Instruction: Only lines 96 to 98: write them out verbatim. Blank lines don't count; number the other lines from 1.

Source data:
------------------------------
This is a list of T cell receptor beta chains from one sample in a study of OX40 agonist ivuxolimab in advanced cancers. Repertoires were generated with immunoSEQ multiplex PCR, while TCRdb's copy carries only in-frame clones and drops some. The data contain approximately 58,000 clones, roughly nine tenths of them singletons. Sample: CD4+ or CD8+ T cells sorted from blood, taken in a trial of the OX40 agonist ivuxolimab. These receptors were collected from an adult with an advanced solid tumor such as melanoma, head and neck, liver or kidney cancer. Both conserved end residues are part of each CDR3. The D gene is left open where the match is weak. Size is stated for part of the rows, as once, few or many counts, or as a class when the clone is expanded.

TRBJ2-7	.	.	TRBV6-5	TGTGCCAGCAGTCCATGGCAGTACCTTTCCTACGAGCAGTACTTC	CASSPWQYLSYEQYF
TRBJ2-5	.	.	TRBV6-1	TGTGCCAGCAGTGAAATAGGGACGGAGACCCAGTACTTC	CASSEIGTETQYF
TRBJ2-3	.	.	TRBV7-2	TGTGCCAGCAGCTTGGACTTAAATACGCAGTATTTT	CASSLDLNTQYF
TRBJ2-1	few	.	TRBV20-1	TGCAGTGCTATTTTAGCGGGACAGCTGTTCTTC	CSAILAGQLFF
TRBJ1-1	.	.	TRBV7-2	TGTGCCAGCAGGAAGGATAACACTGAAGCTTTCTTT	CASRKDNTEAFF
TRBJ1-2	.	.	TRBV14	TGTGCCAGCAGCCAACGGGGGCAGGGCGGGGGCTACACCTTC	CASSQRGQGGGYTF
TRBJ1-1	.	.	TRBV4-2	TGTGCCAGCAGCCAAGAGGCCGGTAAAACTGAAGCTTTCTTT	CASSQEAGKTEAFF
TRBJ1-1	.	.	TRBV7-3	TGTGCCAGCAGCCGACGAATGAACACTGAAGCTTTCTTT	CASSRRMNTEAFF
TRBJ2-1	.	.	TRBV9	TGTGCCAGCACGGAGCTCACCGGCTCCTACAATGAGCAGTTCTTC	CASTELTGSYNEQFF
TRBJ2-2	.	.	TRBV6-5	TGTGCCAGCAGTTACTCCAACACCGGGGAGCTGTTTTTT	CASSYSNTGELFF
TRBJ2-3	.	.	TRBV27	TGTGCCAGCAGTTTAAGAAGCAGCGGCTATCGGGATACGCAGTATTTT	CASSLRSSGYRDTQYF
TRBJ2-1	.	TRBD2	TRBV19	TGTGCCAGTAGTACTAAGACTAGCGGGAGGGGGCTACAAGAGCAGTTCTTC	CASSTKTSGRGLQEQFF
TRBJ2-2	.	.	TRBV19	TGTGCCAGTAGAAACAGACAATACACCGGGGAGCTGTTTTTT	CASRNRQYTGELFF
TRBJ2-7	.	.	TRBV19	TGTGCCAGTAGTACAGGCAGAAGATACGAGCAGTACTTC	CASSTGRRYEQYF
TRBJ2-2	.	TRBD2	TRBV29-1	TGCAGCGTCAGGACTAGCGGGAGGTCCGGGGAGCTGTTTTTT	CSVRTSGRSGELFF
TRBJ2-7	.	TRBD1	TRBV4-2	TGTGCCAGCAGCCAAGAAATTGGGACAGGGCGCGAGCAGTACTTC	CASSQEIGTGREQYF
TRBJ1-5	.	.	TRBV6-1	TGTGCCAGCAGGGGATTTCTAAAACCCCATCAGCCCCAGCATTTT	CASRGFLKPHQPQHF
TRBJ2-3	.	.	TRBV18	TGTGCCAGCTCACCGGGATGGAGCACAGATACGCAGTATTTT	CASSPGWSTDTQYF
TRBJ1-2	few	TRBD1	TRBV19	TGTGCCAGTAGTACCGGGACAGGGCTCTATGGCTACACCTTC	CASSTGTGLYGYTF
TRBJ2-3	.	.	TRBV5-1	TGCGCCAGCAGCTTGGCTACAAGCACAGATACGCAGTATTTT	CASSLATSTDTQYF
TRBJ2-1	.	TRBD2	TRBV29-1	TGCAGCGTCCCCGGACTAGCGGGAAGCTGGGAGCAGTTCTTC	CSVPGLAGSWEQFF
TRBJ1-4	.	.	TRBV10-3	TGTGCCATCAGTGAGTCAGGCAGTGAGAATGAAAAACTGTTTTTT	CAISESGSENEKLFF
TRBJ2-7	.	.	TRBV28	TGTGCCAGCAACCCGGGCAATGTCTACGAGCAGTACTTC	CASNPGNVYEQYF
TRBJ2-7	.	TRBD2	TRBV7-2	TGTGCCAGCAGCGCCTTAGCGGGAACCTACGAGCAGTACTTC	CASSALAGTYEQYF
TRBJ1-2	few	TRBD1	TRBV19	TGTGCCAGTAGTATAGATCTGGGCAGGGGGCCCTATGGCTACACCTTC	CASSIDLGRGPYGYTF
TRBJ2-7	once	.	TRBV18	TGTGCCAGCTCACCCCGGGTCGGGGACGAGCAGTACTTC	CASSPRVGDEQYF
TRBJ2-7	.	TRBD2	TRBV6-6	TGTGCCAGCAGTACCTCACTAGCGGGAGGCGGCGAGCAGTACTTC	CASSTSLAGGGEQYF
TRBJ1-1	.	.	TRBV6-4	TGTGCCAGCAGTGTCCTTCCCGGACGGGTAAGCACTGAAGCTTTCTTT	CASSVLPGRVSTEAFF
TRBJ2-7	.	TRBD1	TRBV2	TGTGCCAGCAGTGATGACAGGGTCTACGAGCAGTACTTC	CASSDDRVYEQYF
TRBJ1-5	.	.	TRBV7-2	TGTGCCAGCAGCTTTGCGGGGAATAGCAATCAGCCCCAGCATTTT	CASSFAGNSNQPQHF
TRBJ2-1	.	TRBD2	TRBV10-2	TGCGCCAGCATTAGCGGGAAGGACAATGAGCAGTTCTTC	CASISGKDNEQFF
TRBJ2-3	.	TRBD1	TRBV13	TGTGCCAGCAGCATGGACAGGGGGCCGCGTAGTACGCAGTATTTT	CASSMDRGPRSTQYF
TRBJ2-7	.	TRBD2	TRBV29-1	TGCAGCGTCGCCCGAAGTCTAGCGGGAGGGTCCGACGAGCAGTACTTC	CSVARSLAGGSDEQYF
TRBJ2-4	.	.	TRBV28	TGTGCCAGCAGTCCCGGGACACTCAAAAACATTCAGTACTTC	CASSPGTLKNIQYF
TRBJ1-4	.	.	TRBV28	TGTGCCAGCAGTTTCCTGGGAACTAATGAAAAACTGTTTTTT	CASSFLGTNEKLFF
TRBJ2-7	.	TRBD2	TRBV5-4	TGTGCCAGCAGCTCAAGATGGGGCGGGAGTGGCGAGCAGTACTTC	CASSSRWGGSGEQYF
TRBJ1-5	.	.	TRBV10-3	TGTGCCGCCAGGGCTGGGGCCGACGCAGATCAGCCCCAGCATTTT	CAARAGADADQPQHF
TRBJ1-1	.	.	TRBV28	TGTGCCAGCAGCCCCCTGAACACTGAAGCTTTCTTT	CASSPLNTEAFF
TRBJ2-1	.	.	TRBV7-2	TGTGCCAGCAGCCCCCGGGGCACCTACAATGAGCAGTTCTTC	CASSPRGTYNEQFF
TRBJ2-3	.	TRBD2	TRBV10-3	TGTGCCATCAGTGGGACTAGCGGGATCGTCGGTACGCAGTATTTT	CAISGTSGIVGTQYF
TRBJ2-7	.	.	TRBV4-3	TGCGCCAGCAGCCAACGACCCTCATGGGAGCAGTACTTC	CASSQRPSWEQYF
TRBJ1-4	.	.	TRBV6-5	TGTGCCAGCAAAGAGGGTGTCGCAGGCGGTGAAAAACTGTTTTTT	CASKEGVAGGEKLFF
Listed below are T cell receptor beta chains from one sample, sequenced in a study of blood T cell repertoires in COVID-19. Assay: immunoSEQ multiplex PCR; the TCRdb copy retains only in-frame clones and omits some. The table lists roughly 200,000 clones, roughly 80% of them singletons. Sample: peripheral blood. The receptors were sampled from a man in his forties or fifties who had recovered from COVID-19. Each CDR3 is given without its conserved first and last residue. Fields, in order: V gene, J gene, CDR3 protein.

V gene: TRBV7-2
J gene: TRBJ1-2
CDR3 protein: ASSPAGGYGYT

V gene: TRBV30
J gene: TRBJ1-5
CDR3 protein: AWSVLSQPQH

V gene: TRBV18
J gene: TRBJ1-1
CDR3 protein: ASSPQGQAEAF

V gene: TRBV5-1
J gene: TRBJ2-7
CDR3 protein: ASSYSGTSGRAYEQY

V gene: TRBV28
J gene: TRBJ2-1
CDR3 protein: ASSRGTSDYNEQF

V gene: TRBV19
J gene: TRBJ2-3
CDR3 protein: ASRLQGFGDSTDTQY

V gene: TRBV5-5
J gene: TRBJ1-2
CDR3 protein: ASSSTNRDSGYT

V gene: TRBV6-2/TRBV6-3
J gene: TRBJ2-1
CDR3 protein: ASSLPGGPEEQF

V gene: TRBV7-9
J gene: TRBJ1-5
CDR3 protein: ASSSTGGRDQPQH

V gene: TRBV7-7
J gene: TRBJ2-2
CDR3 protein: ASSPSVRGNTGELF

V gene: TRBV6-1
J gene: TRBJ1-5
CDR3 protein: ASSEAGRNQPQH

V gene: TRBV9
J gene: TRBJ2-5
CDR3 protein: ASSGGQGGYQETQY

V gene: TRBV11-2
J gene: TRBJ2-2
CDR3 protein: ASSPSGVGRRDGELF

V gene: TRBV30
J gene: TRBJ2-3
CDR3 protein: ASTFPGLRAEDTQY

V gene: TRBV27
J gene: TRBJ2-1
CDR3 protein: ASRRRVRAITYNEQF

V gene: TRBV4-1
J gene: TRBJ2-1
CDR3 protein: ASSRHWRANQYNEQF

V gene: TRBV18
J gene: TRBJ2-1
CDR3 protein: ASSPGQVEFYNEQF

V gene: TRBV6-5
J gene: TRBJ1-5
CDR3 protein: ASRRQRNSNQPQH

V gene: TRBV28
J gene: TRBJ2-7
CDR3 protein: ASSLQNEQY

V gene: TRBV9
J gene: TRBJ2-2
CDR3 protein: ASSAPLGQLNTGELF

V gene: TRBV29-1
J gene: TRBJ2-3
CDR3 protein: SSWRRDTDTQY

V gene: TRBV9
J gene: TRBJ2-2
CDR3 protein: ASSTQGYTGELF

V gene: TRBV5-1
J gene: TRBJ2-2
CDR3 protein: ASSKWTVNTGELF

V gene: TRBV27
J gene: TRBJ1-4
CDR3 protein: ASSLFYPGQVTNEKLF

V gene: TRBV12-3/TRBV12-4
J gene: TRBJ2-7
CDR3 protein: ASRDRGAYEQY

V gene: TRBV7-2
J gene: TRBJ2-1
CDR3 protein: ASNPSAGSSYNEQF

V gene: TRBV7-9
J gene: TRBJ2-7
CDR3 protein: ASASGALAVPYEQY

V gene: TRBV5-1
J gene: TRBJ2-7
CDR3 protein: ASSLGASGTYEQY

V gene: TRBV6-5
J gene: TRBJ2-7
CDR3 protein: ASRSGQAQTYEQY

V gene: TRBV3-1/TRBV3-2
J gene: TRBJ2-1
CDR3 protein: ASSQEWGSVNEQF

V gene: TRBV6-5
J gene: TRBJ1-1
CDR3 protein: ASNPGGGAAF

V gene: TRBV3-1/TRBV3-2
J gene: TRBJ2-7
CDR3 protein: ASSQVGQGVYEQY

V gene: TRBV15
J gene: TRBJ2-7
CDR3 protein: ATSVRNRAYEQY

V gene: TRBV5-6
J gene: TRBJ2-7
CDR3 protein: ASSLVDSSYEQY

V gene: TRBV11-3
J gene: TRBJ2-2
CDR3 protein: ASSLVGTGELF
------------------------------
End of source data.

V gene: TRBV6-5
J gene: TRBJ1-5
CDR3 protein: ASRRQRNSNQPQH